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[ The PC Guide | Systems and Components Reference Guide | Motherboard and System Devices | System Cache | Function and Operation of the System Cache ]

Why Caching Works

Cache is in some ways a really amazing technology. A 512 KB level 2 cache, caching 64 MB of system memory, can supply the information that the processor requests 90-95% of the time. Think about the ratios here: the level 2 cache is less than 1% of the size of the memory it is caching, but it is able to register a "hit" on over 90% of requests. That's pretty efficient, and is the reason why caching is so important.

The reason that this happens is due to a computer science principle called locality of reference. It states basically that even within very large programs with several megabytes of instructions, only small portions of this code generally get used at once. Programs tend to spend large periods of time working in one small area of the code, often performing the same work many times over and over with slightly different data, and then move to another area. This occurs because of "loops", which are what programs use to do work many times in rapid succession.

Just as one example (there are many), let's suppose you start up your word processor and open your favorite document. The word processor program at some point must read the file and then print on the screen the text it finds. This is done (in very simplified terms) using code similar to this:

  • Open document file.
  • Open screen window.
  • For each character in the document:
    • Read the character.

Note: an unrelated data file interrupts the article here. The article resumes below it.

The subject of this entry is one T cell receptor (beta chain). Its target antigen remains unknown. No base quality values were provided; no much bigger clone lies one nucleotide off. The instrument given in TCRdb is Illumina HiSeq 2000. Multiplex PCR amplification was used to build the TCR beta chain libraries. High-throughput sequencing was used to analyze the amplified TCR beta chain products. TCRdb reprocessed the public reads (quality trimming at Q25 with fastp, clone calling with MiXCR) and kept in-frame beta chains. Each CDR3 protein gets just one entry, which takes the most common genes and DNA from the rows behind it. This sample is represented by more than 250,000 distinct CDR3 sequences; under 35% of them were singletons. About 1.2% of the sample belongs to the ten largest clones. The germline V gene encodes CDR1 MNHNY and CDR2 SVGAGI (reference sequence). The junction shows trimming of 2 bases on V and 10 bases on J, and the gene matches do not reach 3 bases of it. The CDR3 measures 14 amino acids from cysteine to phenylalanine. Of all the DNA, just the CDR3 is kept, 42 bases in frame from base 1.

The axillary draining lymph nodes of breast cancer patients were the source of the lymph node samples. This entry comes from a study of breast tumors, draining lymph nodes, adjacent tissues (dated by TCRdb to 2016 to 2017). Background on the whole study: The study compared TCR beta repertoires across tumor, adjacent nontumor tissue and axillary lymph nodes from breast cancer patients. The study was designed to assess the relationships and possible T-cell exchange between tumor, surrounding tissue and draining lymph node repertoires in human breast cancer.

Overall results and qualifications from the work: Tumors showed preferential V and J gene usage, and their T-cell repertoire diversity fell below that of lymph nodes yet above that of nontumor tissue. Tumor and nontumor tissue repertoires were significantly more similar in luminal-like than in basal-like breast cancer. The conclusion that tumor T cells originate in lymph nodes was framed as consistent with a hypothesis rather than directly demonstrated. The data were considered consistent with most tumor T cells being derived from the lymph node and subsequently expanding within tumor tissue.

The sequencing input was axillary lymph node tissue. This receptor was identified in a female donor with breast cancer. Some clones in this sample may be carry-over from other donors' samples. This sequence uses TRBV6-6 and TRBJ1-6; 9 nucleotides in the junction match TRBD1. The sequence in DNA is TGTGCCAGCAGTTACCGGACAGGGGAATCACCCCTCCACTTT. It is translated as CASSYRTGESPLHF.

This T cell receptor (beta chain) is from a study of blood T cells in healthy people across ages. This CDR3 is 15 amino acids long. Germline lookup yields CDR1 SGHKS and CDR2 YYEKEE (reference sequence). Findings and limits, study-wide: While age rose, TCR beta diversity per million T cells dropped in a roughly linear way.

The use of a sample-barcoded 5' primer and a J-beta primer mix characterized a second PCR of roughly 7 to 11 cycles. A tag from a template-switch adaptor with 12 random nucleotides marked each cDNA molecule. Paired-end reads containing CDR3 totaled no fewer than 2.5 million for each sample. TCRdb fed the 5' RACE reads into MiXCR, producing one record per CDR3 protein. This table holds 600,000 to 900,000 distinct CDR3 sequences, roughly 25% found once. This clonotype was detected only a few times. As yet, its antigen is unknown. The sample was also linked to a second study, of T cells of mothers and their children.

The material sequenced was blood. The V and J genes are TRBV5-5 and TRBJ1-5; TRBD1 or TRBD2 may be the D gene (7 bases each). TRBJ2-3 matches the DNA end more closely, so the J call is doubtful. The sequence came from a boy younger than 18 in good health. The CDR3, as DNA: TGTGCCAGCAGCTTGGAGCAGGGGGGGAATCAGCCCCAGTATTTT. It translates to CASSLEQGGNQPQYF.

• Store the character into working memory.
    • Write the character to the window if the character is part of the first page.
  • Close the document file.

The loop is of course the three instructions that are done "for each character in the document". These instructions will be repeated many thousands of times, and there are hundreds or thousands of loops like these in the software you use. Every time you hit "page down" on your keyboard, the word processor must clear the screen, figure out which characters to display next, and then run a similar loop to copy them from memory to the screen. Several loops are used when you tell it to save the file to the hard disk.

This example shows how caching improves performance when dealing with program code, but what about your data? Not surprisingly, access to data (your work files, etc.) is similarly repetitive. When you are using your word processor, how many times do you scroll up and down looking at the same text over and over, as you edit it? The system cache holds much of this information so that it can be loaded more quickly the second, third, and next times that it is needed.

Next: How Caching Works


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